Some things I’ve read recently that were good.
Regrettable. The troubling things I learned when I re-reported Bob Woodward’s book on John Belushi / Slate
Wired is an anomaly in the Woodward catalog, the only book he’s ever written about a subject other than Washington. As such, it’s rarely cited by his critics. But Wired’s outlier status is the very thing that makes it such a fascinating piece of Woodwardology. Because he was forced to work outside of his comfort zone, his strengths and his weaknesses can be seen in sharper relief. In Hollywood, his sources weren’t top secret and confidential. They were some of the most famous people in America. The methodology behind the book is right out there in the open, waiting for someone to do exactly what I did: take it apart and see how Woodward does what he does.
But Bender knew somebody who knew the actor Harvey Keitel, and that changed everything. Keitel meets me in a New York diner expressly because, he says, “I want your readers to know there’s great talent out there, and they should be seen and heard. We don’t have to keep repeating the same movies and sequels, ad infinitum. An example like Quentin should be a call to arms. Of course, people say, ‘Oh, so-and-so would have made it anyway.’ That’s almost like saying the world is fair, and the cream will rise to the top. That’s bullshit.”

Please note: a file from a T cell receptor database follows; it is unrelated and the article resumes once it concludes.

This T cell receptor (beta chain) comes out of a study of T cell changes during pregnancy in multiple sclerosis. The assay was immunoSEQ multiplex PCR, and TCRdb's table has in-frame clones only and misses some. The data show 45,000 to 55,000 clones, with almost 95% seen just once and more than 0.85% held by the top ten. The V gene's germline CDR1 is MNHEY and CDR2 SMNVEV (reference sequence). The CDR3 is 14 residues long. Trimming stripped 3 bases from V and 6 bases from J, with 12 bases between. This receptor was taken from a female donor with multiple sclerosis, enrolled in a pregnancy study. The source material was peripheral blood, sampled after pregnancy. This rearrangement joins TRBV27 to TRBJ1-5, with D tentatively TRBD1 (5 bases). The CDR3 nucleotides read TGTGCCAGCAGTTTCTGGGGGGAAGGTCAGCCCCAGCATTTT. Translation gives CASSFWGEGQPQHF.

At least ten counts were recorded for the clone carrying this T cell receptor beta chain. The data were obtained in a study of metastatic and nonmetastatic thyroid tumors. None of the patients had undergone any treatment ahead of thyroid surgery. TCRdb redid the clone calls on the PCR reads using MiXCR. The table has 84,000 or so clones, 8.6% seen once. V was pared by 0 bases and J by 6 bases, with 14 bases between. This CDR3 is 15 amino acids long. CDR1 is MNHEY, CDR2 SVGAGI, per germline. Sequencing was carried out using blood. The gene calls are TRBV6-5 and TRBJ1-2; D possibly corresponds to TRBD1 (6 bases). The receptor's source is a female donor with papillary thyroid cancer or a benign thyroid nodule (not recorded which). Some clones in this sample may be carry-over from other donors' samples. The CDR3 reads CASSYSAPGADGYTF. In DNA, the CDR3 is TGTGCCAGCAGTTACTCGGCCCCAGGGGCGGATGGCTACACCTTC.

Are You Really Obsessed? Like, Literally? / GQ
But here’s the thing: This rampant overuse has robbed the word of its true power. And we need words to have power, especially deep, evocative ones
Memo to The New York Times: What Actually Happens During “36 Hours in…” a Foreign Country / Vanity Fair
Eat dinner at totally fine nearby restaurant recommended by the concierge. This meal will be mentioned whenever anyone asks you how your trip was. “Oh my God,” you will say. “It was amazing. We ate at the most incredible local fish place. Seriously the best fish I’ve ever had in my life. Taipei was so fun.”